About a year ago, I left sunny California and 12 hours later landed in the Big Smoke with two pieces of luggage and a spirit full of hope for what was to come next.
Looking back, I must have been a little crazy. I knew not one person amongst the 5 million inhabitants, I didn’t have a place to live, and I had almost no money, having spent it all during the previous 7 months whilst I was loving life in Rio de Janeiro.
I stayed at a hostel next to the British Museum…cramming myself and everything I owned into a tiny space for two weeks.
Every night I had the urge to cry, but not the luxury to be able to do so.
In my short 20 odd years of life: I’ve lived in 9 homes, in 5 countries, in 3 different continents and one of the things I can say that I’ve learned from having moved back and forth around the world about a dozen is times, is that it never gets easier. It never becomes one of those things that practice makes less painful.
There’s a reason why people refer to it as being “uprooted,” because any and all roots that have been formed in that specific place feel like they’re being yanked out forcefully only to be planted again in foreign soil…away from the familiar nutrients that had been supplying it with life.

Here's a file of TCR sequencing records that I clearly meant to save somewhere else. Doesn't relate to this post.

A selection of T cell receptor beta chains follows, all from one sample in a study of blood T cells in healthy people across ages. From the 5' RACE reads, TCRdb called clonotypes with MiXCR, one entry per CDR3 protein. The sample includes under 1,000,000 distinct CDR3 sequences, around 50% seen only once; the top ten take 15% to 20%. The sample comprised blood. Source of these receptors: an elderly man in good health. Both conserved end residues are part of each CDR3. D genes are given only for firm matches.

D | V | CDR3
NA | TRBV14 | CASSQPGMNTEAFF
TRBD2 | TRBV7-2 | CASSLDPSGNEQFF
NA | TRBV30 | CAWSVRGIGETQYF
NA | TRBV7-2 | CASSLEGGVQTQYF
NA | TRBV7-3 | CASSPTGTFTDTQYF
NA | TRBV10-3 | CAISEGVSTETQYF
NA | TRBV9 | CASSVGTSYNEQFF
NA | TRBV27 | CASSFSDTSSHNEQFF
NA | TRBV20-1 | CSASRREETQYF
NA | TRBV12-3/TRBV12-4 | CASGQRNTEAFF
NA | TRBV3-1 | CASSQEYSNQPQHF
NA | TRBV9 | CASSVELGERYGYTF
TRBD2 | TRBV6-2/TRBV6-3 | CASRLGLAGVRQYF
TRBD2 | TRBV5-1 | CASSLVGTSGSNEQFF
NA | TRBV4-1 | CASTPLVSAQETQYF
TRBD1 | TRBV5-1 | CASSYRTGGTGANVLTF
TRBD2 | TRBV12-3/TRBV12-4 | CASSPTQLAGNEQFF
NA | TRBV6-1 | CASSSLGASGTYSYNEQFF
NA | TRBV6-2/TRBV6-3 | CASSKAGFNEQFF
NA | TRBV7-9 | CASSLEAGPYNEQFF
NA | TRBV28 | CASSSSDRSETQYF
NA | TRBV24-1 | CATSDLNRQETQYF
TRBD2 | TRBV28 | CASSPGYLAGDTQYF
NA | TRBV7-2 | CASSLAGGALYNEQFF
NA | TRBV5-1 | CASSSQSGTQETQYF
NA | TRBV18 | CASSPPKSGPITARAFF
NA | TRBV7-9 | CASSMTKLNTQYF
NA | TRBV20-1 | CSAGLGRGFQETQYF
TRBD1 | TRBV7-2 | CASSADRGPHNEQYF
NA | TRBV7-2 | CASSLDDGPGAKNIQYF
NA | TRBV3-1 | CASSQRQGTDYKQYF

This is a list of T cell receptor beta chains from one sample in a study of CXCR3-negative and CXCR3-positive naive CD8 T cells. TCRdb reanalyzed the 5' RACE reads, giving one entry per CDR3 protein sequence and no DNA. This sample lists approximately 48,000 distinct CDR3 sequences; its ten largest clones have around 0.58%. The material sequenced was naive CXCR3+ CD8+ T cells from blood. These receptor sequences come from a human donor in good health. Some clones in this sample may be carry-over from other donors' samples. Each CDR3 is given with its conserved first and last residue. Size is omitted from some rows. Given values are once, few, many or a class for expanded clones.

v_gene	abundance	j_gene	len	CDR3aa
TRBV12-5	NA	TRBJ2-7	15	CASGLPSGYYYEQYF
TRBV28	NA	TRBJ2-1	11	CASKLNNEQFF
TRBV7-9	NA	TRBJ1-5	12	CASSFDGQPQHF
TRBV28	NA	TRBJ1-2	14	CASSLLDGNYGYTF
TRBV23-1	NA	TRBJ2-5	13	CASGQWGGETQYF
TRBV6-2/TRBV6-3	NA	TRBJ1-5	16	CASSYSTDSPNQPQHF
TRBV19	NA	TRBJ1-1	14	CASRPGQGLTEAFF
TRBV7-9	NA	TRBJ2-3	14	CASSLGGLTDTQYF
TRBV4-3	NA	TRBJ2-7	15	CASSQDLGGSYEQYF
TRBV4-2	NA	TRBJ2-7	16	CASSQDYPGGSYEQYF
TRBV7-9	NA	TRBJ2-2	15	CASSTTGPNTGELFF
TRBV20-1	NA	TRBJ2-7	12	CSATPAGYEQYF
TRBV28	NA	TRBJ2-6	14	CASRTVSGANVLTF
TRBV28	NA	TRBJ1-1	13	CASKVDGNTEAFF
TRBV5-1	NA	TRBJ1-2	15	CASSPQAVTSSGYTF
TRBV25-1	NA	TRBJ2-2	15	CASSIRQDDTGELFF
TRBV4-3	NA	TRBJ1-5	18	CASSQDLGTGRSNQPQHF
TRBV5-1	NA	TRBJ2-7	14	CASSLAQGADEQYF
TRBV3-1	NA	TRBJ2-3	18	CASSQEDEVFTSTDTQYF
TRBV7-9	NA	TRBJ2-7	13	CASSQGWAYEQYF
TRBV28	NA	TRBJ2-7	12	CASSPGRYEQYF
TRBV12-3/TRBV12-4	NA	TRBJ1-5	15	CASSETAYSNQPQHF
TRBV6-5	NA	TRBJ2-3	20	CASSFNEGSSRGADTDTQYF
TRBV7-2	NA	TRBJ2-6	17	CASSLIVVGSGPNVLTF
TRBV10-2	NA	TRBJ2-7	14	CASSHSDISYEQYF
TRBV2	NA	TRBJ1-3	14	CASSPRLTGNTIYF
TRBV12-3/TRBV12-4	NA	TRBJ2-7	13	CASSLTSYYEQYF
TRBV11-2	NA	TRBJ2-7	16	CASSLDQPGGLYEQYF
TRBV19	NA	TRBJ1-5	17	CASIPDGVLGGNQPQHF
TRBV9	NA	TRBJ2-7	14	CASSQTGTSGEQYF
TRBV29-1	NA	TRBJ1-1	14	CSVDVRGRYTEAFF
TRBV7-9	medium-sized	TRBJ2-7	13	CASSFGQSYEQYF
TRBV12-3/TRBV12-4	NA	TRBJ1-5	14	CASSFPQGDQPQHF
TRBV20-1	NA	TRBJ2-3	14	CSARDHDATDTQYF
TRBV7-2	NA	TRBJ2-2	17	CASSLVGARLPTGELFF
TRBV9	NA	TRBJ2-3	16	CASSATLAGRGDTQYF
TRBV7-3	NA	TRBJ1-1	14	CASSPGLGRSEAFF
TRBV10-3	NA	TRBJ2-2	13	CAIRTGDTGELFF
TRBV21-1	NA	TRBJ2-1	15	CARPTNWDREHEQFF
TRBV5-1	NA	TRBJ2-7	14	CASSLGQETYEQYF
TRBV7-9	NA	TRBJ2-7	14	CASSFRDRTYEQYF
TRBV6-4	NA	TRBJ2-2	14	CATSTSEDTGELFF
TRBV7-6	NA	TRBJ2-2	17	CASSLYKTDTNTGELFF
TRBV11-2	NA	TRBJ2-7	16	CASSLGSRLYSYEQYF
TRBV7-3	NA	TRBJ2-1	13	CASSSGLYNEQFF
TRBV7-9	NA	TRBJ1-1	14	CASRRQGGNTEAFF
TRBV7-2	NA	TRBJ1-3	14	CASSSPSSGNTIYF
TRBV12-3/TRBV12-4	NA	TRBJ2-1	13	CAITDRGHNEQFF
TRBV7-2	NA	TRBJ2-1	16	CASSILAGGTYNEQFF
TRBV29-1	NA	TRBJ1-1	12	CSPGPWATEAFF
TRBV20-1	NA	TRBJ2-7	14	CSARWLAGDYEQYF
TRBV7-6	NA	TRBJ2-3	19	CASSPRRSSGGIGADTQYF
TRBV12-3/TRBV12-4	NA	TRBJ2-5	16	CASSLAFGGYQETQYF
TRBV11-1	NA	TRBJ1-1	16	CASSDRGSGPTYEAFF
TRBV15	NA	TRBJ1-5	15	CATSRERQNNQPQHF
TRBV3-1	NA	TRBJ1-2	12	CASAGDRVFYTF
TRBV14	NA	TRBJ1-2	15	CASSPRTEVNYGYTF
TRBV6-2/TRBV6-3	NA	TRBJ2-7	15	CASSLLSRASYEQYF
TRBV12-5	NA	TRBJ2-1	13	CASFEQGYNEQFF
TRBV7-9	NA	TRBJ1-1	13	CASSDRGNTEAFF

Moving to London, was one of the toughest moves and also one of the most rewarding ones. Within 12 hours of my arrival, I was at uni sorting out the details of master’s course that would be the focal point of my life for the next 12 months. I met many people whose name I couldn’t remember at first and who I couldn’t forget now even if I tried.
I would go to my hostel home each day, exhausted… but fueled by the fact that I wasn’t dreaming, but living in a dream I had conjured up whilst still in Rio.
I had been dreading leaving a country that I had fallen passionately in love with and knew, like I had known in Paris less than 2 years before, that this adventure abroad wouldn’t be my last.
My course ended about a month ago, with the swiftness that it began.
But my adventure in London continues…at least for now.